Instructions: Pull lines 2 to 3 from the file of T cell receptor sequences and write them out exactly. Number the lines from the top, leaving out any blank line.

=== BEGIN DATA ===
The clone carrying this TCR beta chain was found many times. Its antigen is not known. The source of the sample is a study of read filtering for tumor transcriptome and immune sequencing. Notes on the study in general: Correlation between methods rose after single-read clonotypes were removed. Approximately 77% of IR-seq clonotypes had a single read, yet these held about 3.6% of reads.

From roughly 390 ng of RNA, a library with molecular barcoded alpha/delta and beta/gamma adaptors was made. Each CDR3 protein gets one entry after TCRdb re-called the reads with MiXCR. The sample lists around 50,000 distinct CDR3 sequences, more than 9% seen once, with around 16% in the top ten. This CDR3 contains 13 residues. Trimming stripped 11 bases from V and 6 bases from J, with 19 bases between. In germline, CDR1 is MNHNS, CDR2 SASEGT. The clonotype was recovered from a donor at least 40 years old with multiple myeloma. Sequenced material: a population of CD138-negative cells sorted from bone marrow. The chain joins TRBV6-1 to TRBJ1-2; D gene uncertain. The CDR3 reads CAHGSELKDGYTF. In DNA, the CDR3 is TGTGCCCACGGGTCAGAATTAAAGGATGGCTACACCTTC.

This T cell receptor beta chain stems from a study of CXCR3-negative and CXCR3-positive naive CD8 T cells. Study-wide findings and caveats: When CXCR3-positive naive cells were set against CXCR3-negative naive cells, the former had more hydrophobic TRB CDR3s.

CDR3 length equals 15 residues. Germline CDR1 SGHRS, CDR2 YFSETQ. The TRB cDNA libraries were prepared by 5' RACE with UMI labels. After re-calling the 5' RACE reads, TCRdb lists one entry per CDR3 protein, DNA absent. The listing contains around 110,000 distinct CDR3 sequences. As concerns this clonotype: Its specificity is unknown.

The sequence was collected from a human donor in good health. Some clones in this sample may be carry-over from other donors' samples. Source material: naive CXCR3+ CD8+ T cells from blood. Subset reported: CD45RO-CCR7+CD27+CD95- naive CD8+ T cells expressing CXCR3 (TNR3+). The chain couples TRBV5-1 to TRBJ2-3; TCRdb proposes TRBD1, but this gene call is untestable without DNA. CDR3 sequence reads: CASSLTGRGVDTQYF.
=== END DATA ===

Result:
From roughly 390 ng of RNA, a library with molecular barcoded alpha/delta and beta/gamma adaptors was made. Each CDR3 protein gets one entry after TCRdb re-called the reads with MiXCR. The sample lists around 50,000 distinct CDR3 sequences, more than 9% seen once, with around 16% in the top ten. This CDR3 contains 13 residues. Trimming stripped 11 bases from V and 6 bases from J, with 19 bases between. In germline, CDR1 is MNHNS, CDR2 SASEGT. The clonotype was recovered from a donor at least 40 years old with multiple myeloma. Sequenced material: a population of CD138-negative cells sorted from bone marrow. The chain joins TRBV6-1 to TRBJ1-2; D gene uncertain. The CDR3 reads CAHGSELKDGYTF. In DNA, the CDR3 is TGTGCCCACGGGTCAGAATTAAAGGATGGCTACACCTTC.

This T cell receptor beta chain stems from a study of CXCR3-negative and CXCR3-positive naive CD8 T cells. Study-wide findings and caveats: When CXCR3-positive naive cells were set against CXCR3-negative naive cells, the former had more hydrophobic TRB CDR3s.